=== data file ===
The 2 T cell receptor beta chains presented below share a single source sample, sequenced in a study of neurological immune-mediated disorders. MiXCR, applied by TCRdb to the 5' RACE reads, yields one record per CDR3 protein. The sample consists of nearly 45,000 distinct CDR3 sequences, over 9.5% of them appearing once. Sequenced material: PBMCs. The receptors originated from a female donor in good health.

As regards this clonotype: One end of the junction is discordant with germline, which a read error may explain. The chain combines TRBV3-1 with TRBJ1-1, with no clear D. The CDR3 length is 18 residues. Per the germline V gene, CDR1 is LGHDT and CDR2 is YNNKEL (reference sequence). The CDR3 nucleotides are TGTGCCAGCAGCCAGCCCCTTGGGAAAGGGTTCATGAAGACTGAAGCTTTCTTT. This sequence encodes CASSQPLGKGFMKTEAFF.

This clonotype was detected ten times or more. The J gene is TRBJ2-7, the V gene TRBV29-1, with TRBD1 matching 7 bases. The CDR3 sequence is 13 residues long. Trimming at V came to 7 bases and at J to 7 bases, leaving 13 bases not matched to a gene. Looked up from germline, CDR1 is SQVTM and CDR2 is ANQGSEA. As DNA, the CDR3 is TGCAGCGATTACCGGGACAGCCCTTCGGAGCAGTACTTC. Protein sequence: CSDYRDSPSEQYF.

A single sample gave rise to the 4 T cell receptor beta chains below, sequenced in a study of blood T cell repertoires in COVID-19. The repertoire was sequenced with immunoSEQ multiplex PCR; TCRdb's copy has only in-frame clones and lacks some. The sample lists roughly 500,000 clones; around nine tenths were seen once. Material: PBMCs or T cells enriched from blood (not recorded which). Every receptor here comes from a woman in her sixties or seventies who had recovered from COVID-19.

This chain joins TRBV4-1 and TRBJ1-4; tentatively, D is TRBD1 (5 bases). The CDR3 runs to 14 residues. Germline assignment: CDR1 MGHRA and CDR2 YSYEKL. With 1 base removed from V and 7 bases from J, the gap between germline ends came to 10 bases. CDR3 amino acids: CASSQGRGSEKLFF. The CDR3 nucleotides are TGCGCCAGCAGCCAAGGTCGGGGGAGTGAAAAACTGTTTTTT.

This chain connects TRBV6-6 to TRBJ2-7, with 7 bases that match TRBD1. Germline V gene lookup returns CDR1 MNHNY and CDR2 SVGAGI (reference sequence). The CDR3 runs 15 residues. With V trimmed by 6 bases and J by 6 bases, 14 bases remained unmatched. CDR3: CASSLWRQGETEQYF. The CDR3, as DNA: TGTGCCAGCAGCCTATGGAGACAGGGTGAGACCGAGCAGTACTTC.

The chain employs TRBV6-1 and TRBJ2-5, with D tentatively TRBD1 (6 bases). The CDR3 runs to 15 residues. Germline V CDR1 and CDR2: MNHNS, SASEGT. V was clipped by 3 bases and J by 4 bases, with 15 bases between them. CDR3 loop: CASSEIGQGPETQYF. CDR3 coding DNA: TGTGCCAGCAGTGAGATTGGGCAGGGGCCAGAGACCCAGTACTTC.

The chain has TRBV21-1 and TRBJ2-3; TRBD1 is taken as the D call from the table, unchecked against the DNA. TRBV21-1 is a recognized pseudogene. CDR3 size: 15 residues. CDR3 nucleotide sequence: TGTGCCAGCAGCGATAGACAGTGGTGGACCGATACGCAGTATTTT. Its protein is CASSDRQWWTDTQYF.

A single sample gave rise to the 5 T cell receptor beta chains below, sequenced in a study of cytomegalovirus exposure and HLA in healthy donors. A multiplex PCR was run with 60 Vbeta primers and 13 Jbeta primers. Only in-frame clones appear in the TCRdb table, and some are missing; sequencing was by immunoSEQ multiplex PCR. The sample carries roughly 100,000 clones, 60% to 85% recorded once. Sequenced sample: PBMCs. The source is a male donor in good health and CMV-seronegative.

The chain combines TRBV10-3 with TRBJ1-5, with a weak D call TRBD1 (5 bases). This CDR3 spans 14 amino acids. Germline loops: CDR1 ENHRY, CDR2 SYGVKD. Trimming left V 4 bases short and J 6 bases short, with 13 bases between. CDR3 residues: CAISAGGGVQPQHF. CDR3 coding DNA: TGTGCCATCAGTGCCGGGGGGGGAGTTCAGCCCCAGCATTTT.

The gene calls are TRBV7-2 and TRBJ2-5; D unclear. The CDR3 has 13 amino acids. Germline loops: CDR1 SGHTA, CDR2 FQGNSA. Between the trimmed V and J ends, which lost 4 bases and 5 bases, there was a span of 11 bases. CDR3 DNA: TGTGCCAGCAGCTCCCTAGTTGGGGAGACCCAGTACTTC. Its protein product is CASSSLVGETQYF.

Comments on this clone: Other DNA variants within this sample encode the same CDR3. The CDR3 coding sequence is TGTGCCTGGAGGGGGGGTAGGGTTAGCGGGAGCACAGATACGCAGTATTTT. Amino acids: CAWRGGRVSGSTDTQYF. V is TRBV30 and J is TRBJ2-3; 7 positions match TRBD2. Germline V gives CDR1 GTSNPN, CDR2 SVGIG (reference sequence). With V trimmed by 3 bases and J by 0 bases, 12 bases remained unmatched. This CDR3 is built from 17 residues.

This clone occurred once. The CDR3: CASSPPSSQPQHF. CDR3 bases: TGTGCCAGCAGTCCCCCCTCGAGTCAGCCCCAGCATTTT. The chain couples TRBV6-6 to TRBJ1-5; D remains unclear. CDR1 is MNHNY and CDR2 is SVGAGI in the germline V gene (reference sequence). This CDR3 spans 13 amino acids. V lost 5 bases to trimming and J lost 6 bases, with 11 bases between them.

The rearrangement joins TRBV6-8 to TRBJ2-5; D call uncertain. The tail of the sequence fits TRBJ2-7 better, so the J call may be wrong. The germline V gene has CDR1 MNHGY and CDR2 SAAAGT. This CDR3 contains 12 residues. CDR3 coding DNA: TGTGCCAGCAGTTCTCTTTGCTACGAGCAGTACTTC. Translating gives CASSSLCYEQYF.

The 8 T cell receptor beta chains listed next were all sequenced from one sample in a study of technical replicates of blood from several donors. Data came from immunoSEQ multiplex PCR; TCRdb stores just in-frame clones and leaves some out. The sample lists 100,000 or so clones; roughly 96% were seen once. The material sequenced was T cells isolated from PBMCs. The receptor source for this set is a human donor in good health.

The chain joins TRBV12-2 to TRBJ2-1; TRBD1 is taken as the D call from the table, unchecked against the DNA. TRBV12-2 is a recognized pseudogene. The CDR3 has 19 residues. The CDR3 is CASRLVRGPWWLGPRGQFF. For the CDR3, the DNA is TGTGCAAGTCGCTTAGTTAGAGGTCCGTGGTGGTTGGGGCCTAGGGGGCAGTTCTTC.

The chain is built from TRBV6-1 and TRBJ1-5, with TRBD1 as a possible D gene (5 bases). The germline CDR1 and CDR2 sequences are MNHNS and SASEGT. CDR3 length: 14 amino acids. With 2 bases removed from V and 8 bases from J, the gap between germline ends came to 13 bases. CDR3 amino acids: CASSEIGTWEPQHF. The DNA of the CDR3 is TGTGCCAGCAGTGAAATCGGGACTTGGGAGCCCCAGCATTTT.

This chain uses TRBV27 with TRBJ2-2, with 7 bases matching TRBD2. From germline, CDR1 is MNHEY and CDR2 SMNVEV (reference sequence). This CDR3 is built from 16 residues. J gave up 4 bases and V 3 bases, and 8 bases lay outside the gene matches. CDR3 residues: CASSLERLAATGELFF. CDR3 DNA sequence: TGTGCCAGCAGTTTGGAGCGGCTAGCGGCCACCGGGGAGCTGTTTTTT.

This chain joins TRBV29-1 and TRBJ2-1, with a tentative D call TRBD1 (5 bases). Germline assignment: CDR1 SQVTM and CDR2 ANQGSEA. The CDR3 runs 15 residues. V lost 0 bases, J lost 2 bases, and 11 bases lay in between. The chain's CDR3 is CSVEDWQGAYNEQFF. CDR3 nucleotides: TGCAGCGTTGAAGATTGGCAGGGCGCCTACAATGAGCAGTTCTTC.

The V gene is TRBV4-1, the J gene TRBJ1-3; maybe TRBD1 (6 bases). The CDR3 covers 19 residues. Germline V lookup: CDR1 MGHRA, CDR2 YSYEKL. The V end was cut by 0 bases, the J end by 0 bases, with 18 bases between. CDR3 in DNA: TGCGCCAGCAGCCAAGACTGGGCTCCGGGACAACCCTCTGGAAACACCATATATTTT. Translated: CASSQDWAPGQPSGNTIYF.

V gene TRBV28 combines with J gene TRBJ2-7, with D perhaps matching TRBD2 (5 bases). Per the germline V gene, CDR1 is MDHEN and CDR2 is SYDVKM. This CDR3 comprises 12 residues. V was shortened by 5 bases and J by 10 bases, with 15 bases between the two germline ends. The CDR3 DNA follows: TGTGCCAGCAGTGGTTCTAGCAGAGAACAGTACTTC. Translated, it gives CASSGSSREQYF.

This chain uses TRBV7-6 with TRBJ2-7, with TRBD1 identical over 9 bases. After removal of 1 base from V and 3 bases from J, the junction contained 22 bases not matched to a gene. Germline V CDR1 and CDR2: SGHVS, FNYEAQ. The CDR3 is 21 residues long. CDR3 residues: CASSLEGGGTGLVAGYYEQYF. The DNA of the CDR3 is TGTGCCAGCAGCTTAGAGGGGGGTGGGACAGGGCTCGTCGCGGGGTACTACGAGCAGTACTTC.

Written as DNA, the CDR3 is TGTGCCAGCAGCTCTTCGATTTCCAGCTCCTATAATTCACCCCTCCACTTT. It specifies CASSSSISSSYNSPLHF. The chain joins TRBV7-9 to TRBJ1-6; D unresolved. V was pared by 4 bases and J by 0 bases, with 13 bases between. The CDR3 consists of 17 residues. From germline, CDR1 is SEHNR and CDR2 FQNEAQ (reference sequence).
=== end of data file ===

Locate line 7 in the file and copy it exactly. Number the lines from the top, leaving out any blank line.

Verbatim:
The chain employs TRBV6-1 and TRBJ2-5, with D tentatively TRBD1 (6 bases). The CDR3 runs to 15 residues. Germline V CDR1 and CDR2: MNHNS, SASEGT. V was clipped by 3 bases and J by 4 bases, with 15 bases between them. CDR3 loop: CASSEIGQGPETQYF. CDR3 coding DNA: TGTGCCAGCAGTGAGATTGGGCAGGGGCCAGAGACCCAGTACTTC.